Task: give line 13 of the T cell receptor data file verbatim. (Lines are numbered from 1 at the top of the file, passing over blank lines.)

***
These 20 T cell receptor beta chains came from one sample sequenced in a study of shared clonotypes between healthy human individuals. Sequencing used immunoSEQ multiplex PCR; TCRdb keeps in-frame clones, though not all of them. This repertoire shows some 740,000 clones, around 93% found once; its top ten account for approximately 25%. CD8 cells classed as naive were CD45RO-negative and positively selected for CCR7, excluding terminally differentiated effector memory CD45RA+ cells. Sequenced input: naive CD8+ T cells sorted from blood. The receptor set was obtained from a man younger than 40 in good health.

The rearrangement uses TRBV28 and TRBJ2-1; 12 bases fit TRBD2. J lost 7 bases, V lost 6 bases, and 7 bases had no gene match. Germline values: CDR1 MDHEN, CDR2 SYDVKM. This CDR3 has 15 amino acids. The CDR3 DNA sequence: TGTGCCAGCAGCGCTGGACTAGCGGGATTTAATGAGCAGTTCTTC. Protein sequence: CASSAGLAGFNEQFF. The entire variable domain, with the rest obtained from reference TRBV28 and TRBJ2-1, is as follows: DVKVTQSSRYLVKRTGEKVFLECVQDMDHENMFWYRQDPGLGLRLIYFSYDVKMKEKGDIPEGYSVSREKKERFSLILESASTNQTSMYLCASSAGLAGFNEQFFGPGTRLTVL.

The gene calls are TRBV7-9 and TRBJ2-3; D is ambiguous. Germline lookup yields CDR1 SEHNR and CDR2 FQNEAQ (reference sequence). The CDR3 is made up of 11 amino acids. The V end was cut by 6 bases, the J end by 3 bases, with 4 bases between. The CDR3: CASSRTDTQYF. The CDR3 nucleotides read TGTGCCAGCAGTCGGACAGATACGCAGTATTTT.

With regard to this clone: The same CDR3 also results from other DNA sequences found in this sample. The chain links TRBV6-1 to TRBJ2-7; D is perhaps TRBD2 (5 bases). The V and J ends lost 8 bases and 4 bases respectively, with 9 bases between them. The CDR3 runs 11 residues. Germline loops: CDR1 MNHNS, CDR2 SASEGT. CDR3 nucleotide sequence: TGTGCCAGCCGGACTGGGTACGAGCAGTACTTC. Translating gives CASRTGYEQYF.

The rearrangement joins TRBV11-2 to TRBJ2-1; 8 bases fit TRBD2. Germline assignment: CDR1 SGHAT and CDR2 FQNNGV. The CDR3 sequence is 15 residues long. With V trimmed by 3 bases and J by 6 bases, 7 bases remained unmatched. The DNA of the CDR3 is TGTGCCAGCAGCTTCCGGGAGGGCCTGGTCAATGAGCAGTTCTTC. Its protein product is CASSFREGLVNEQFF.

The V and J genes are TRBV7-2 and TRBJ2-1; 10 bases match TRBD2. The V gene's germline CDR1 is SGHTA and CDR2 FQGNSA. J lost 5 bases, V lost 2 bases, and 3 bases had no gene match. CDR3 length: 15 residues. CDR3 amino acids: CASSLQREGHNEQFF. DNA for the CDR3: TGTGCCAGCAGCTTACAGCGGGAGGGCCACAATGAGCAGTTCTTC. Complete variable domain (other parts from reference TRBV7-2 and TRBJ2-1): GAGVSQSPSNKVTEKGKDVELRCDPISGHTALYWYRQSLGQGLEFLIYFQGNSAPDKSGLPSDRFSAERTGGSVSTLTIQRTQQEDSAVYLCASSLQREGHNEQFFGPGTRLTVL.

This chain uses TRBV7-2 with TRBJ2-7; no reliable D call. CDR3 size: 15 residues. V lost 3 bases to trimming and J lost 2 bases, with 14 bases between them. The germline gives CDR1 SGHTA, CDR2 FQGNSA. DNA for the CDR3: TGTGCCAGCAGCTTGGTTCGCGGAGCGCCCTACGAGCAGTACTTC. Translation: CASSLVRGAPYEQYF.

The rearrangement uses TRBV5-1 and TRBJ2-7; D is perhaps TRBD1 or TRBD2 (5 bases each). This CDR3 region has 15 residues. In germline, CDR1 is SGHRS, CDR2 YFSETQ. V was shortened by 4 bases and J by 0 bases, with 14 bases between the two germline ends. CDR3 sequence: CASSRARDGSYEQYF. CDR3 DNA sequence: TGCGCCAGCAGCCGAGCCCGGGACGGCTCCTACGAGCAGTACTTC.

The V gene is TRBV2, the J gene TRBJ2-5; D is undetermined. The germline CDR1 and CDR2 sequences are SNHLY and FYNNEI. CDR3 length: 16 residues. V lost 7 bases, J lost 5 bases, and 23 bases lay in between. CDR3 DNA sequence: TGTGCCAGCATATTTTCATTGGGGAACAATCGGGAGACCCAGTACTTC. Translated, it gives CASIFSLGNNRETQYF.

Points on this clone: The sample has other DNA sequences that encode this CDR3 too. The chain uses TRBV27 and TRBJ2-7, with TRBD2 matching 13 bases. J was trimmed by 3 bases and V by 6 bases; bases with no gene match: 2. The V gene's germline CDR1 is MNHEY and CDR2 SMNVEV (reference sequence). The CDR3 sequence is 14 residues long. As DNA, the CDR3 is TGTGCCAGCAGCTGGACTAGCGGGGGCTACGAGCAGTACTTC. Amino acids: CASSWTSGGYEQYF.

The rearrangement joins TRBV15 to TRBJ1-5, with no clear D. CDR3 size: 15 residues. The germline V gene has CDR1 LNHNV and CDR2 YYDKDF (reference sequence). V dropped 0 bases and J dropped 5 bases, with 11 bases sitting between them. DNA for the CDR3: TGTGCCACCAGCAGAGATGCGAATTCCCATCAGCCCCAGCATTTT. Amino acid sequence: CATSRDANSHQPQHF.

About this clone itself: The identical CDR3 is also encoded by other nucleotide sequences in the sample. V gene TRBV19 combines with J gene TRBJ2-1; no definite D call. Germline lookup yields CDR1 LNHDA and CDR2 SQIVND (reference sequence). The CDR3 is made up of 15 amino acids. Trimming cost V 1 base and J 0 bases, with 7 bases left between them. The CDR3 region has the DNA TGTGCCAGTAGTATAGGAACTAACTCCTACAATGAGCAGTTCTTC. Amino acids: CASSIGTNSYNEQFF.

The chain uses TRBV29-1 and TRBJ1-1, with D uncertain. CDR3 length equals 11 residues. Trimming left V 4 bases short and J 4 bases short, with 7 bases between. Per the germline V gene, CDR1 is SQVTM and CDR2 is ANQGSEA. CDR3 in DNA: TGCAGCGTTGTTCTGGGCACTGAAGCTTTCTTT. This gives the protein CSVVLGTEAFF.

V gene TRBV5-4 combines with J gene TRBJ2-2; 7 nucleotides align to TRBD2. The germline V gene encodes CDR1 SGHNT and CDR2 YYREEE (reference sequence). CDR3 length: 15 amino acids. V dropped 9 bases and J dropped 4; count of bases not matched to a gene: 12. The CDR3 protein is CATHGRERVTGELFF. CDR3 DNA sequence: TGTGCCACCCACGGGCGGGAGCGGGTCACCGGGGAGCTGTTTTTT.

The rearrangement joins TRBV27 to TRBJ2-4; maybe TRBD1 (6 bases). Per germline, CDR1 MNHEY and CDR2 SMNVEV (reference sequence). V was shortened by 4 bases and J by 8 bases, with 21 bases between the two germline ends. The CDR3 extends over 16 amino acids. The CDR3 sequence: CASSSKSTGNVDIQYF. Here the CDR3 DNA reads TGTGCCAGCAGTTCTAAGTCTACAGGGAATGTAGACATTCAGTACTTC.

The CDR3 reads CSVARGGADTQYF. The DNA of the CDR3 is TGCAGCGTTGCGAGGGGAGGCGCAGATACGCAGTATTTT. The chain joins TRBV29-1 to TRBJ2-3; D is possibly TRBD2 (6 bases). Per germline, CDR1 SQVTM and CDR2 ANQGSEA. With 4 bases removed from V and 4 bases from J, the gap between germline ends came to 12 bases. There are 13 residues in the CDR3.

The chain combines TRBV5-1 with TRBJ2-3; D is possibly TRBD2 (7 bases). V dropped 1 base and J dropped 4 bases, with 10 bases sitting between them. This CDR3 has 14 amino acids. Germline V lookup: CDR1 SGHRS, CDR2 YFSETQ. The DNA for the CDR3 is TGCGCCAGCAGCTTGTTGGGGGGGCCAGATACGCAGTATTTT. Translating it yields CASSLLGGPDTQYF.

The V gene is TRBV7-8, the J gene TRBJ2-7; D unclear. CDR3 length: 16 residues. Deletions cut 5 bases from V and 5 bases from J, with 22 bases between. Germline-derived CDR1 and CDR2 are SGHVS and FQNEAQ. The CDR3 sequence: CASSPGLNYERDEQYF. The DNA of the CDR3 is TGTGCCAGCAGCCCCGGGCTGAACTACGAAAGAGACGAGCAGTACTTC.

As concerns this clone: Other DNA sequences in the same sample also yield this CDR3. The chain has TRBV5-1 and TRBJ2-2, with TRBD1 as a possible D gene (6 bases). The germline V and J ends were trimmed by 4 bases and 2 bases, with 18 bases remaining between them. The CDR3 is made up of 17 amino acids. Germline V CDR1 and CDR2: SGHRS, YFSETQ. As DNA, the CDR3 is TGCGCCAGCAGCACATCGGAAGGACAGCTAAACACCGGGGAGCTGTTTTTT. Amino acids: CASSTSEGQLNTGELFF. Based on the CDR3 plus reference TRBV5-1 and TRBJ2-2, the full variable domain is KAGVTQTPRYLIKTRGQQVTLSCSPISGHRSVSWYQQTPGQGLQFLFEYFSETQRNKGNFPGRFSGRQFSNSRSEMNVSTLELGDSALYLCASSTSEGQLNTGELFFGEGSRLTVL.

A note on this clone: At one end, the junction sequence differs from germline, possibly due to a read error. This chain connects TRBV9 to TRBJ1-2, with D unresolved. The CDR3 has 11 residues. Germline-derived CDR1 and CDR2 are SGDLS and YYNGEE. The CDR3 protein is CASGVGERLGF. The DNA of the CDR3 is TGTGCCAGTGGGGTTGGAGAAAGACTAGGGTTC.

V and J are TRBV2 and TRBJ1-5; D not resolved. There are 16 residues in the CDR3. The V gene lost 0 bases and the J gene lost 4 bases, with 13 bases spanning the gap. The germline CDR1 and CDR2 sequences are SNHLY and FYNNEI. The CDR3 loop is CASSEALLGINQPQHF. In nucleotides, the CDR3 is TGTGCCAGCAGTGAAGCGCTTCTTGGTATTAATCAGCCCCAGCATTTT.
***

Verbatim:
The chain uses TRBV29-1 and TRBJ1-1, with D uncertain. CDR3 length equals 11 residues. Trimming left V 4 bases short and J 4 bases short, with 7 bases between. Per the germline V gene, CDR1 is SQVTM and CDR2 is ANQGSEA. CDR3 in DNA: TGCAGCGTTGTTCTGGGCACTGAAGCTTTCTTT. This gives the protein CSVVLGTEAFF.